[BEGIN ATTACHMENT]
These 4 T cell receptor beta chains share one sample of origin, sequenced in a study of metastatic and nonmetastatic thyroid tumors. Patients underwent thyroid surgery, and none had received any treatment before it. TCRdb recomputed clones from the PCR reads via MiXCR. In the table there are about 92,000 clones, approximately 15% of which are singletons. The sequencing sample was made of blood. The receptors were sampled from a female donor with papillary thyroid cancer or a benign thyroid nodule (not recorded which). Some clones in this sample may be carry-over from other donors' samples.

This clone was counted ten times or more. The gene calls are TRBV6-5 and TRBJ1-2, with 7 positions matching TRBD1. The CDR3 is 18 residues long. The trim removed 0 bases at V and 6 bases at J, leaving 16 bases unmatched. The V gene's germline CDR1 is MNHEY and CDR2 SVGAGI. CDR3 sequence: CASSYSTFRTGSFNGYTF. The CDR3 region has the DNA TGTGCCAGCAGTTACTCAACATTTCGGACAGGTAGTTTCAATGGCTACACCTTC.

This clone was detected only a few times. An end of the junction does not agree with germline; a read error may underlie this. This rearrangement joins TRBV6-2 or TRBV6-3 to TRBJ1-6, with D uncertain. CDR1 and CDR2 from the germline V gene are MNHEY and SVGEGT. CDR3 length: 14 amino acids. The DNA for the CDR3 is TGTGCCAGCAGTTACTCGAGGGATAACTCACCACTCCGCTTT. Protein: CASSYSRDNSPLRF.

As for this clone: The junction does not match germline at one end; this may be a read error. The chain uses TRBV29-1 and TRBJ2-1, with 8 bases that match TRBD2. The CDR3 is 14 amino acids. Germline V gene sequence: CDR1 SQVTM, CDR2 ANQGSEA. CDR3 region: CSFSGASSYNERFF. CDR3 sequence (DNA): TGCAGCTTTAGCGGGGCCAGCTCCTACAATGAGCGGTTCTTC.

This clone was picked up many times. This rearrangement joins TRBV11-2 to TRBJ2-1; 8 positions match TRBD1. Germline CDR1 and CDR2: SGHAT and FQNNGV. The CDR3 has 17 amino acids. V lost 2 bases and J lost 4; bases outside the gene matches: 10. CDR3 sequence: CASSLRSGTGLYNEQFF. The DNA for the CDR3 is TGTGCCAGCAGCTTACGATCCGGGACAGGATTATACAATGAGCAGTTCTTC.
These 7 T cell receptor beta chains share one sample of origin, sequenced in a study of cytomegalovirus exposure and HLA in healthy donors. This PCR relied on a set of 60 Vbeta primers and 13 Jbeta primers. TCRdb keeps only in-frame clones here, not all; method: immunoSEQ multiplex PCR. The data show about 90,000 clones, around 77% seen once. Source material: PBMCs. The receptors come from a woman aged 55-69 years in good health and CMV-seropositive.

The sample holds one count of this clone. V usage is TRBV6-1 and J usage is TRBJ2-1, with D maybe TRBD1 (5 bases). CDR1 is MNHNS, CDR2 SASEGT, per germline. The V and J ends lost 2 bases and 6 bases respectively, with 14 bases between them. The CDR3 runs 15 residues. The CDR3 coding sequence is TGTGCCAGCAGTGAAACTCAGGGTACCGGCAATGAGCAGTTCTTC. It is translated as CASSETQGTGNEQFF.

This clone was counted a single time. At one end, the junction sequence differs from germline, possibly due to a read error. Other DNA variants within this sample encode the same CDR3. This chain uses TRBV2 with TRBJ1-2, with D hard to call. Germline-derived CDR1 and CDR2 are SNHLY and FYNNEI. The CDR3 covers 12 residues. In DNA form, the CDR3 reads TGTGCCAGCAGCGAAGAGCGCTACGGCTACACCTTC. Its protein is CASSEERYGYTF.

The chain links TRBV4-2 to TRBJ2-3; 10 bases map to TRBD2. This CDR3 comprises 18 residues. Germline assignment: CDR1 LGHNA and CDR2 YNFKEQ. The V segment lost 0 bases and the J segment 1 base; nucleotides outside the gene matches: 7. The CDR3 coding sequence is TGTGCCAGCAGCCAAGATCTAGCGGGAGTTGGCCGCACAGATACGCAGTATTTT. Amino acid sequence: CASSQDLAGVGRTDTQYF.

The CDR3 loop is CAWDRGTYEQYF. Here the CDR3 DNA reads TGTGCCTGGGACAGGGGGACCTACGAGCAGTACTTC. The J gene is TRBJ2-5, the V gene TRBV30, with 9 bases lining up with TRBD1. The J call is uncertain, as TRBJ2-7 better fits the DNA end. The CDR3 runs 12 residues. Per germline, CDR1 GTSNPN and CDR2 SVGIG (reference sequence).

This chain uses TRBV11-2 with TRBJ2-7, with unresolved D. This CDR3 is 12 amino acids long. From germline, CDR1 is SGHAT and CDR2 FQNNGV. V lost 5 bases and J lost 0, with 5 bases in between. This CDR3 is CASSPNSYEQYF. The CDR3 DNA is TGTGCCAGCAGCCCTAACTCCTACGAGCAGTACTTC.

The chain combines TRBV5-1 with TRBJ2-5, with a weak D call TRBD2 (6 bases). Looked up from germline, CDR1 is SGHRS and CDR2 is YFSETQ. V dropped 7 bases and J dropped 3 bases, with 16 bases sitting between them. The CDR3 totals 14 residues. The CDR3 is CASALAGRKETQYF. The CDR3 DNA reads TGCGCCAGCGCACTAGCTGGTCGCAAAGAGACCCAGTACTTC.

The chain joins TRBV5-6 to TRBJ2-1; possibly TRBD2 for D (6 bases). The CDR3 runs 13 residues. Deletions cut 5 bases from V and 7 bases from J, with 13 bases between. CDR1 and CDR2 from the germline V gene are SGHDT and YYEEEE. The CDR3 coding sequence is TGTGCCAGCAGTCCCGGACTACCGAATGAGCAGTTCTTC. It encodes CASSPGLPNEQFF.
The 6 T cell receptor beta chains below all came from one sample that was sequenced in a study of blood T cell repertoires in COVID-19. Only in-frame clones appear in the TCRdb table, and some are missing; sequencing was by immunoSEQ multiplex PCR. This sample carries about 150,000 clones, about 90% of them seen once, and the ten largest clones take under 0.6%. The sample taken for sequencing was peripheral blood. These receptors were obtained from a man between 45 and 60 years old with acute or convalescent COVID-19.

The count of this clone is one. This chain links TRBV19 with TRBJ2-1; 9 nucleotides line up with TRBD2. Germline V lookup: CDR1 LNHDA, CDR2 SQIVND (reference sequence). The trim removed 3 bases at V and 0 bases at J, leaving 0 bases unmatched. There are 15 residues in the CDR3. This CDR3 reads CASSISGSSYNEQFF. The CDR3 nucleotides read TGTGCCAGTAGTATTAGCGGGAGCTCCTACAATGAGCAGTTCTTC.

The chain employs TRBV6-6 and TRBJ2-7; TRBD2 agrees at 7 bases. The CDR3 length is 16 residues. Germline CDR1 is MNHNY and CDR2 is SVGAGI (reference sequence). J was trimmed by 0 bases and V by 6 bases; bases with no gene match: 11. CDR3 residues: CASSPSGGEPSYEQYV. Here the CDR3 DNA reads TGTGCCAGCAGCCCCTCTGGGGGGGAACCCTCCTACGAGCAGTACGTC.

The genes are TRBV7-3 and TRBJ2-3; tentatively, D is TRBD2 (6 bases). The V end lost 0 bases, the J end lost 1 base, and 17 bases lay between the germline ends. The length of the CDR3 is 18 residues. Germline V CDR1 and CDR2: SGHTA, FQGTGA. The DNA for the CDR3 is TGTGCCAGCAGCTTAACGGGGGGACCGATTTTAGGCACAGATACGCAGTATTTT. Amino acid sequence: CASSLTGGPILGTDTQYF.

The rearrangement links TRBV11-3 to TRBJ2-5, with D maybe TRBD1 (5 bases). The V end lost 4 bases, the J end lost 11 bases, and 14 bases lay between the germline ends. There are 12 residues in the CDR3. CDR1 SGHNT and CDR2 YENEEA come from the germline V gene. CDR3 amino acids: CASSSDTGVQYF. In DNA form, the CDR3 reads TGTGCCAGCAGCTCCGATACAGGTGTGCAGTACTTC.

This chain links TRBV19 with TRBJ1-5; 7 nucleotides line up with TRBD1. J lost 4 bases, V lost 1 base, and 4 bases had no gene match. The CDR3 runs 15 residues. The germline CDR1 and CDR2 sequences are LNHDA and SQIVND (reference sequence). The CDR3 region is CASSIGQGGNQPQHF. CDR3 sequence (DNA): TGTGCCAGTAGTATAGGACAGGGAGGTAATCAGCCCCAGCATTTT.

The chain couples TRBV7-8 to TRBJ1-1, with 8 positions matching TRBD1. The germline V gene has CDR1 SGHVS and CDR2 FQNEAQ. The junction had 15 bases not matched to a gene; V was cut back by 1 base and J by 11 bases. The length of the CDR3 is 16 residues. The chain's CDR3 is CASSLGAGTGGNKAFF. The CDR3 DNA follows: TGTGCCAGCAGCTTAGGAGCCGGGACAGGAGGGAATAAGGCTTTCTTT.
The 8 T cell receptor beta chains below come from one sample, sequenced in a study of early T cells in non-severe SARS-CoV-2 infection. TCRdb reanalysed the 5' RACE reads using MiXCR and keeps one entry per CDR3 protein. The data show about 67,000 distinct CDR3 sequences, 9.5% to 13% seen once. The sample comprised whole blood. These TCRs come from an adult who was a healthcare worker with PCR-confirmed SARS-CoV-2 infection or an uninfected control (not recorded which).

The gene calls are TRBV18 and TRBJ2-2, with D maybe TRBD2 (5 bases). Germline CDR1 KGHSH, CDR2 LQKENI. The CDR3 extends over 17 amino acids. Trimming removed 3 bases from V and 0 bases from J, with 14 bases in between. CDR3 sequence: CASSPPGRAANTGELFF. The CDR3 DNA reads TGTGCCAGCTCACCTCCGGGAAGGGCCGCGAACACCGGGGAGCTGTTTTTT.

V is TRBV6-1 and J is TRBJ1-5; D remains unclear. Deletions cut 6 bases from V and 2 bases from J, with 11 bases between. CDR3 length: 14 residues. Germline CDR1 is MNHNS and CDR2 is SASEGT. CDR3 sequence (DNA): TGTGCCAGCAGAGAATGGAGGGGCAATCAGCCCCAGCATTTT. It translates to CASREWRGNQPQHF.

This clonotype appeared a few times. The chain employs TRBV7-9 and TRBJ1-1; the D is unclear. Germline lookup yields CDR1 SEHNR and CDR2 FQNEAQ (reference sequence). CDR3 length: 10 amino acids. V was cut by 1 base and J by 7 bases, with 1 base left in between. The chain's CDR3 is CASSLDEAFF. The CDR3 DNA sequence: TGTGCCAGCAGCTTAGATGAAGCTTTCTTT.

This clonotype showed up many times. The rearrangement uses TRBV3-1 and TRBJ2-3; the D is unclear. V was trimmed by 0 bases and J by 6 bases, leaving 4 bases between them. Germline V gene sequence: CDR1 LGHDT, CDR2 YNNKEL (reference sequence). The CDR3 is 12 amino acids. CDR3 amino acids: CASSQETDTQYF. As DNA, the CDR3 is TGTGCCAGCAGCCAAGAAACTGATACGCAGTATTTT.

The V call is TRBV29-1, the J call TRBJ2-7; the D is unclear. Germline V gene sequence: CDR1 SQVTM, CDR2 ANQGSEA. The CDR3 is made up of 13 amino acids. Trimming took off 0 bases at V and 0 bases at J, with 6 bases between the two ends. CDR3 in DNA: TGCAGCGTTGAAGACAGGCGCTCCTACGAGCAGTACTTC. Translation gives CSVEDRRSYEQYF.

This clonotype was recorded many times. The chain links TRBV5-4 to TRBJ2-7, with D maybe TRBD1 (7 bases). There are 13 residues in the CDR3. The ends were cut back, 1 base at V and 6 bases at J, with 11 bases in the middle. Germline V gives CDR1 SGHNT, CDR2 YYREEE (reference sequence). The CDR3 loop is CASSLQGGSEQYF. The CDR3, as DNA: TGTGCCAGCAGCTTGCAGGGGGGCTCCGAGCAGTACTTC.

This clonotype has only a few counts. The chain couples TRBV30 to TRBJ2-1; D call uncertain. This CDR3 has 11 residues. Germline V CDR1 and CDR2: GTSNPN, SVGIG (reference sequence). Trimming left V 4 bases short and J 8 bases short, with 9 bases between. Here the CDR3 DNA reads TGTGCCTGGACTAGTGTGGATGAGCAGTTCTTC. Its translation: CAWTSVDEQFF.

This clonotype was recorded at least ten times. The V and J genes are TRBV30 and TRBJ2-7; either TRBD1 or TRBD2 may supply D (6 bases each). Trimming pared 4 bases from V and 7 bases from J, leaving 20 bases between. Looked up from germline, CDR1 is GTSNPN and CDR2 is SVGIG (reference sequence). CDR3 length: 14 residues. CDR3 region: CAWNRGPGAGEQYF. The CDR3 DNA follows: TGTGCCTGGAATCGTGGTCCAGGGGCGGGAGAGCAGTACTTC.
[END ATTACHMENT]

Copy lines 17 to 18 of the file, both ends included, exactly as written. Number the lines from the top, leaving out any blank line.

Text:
The genes are TRBV7-3 and TRBJ2-3; tentatively, D is TRBD2 (6 bases). The V end lost 0 bases, the J end lost 1 base, and 17 bases lay between the germline ends. The length of the CDR3 is 18 residues. Germline V CDR1 and CDR2: SGHTA, FQGTGA. The DNA for the CDR3 is TGTGCCAGCAGCTTAACGGGGGGACCGATTTTAGGCACAGATACGCAGTATTTT. Amino acid sequence: CASSLTGGPILGTDTQYF.

The rearrangement links TRBV11-3 to TRBJ2-5, with D maybe TRBD1 (5 bases). The V end lost 4 bases, the J end lost 11 bases, and 14 bases lay between the germline ends. There are 12 residues in the CDR3. CDR1 SGHNT and CDR2 YENEEA come from the germline V gene. CDR3 amino acids: CASSSDTGVQYF. In DNA form, the CDR3 reads TGTGCCAGCAGCTCCGATACAGGTGTGCAGTACTTC.